Daily Racing Form: Pegasus World Cup Divided Into Dirt And Turf Events

The January 26 Races at Gulfstream Park will have $9 million and $7 million purses, respectively.

The Pegasus World Cup is being planned for Jan. 26 at Gulfstream Park and will feature a $9 million purse and a companion grass race, the $7 million World Cup Turf Invitational, according to Gulfstream’s parent company, The Stronach Group.

A slot for each race will cost $500,000, according to Tim Ritvo, the chief operating officer of The Stronach Group, half of what the slots cost last year. But the purse for the Pegasus also has been slashed from $16 million to $9 million, with $4 million going to the winner and each owner guaranteed at least $200,000 in earnings regardless of finish, according to Ritvo. The winner’s share of the $7 million turf race will be $3 million, Ritvo said, with all runners guaranteed to earn at least $200,000 as well.

For the 2018 Pegasus, every horse was guaranteed at least $650,000 in purse earnings, meaning that the most any slot holder could lose was $350,000, rather than $300,000 in the two races this year.

Ritvo said The Stronach Group added the turf race because the company believes international horsemen will be drawn to a grass race. The turf race is being planned for 1 3/16 miles, while the Pegasus dirt race will remain at 1 1/8 miles.

“We’re excited,” Ritvo said. “We think the grass race really opens the event up to the world. Hopefully, we can get some of those European horses who come over for the Breeders’ Cup to stay for another race.”

The World Cup Turf has been designated a Grade 1 race by the American Graded Stakes Committee, according to the committee’s secretary, Andy Schweigardt, because the race technically is the rebranding of a Grade 1 race at Gulfstream, the Gulfstream Park Turf Handicap, despite the change in the conditions for nominating to the race. The Turf Handicap was also one-sixteenth of a mile shorter at 1 1/8 miles.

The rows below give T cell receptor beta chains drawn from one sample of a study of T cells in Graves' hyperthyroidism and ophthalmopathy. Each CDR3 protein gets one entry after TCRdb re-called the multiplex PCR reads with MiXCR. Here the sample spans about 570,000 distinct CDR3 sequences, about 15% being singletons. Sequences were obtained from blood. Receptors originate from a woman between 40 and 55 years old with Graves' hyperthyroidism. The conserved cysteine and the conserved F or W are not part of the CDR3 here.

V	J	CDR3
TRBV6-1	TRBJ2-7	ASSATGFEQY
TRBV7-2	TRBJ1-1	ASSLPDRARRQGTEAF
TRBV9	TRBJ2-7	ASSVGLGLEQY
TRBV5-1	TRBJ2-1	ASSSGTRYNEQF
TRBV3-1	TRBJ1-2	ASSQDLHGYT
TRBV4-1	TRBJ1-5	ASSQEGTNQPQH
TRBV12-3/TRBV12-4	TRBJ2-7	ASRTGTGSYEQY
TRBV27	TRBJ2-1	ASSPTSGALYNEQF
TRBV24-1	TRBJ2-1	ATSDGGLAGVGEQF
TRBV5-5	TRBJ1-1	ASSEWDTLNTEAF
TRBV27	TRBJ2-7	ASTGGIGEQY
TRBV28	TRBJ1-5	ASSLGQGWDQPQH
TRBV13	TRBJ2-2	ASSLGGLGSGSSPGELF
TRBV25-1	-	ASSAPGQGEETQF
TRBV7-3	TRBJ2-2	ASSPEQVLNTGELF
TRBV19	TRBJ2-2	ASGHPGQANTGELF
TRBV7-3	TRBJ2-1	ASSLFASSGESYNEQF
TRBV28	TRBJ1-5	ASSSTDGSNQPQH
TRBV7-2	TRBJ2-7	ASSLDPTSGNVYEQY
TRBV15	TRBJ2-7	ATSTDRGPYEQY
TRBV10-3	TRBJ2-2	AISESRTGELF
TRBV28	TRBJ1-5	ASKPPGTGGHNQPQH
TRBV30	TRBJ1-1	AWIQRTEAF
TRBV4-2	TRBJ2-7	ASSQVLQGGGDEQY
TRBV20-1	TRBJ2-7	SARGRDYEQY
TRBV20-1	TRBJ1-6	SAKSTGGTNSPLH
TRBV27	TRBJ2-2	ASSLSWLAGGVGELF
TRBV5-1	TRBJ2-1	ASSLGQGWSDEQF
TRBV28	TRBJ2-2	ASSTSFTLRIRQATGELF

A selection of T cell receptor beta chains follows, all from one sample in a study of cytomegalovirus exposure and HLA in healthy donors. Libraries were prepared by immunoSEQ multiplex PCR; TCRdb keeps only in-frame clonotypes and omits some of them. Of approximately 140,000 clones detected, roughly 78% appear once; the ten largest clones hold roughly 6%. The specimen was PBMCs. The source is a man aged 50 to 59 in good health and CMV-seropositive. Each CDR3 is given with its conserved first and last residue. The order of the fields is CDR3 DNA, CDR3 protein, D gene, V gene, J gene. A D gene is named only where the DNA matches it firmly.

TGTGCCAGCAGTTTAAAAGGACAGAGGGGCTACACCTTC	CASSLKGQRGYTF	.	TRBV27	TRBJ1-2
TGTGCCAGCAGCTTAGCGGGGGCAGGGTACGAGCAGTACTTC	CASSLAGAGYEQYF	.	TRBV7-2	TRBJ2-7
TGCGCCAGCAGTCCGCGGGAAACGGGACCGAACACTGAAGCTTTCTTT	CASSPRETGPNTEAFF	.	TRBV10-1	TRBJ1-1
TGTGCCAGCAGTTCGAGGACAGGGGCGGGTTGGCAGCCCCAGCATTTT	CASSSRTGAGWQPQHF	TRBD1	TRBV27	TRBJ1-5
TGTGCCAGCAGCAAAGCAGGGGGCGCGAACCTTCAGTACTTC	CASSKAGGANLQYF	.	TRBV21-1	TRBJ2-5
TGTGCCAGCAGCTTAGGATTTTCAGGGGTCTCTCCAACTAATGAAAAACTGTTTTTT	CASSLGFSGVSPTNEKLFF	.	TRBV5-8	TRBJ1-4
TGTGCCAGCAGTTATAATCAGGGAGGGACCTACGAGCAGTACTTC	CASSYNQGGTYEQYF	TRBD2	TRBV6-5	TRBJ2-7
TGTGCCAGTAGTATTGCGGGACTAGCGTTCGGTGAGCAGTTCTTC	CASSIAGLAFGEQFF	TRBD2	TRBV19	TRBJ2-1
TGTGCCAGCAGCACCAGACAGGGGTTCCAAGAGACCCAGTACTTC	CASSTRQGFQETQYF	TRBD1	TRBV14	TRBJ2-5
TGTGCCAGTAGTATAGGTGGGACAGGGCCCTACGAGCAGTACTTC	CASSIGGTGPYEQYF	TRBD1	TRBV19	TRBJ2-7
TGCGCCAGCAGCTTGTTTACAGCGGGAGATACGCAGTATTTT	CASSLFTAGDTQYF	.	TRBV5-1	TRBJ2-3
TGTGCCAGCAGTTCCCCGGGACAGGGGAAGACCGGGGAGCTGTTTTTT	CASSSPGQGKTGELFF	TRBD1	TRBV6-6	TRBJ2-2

Under similar reasoning, the graded stakes committee had granted the Pegasus Grade 1 status before it was ever run, because Gulfstream dropped the Grade 1 Donn Handicap to make room for the race.

The Stronach Group has only begun marketing slots in the two races, Ritvo said. Groups who purchased slots last year have the first right to buy slots, but that right will expire Oct. 18, Ritvo said.

“There are calls coming in, but nothing official as of yet, since we just sent this out [Tuesday],” Ritvo said.

Bob Baffert, who trains last year’s 3-year-old male champion, West Coast, the runner-up in the 2018 Pegasus, said that the colt’s owner, Gary West, has not yet discussed with him whether he will buy a slot. When West Coast was put back into training in August after finishing second in the March 31 Dubai World Cup, West said the immediate goals were the Breeders’ Cup Classic and, if possible, the Pegasus.

“We haven’t talked about it, and I just saw that the details came out,” Baffert said on Wednesday morning. “I do know that $16 million sounds a lot sexier than $9 million.”

Last year, three slots for the Pegasus remained unsold two weeks prior to the race, leading The Stronach Group to buy the unsold slots. The company then reached deals with horse owners that allowed them to start in the race for free but only share in the purse earnings of the race if the horses finished in the first three places.

Ritvo said the same policies will be in place in January for the two races if slots are unsold. All deals reached by The Stronach Group with owners who have not purchased a slot outright will be subject to approval from the slot holders in the race, Ritvo said.

The Stronach Group will award a $1 million bonus if the same owner wins the Pegasus and the World Cup Turf. In addition, Gulfstream will offer a wager for the two races requiring the bettor to pick the exact finishing order of each race. If a bettor picks the exact order of one race, the payout will be $5 million, while if a bettor picks the exact order of both races, the payout will be $15 million, Ritvo said.

Both the owner’s bonus and the betting payouts are being covered by insurance policies that are still being negotiated, Ritvo said.

This story originally appeared on DRF.com


Visit DRF.com for additional news, notes, wagering information, and more.

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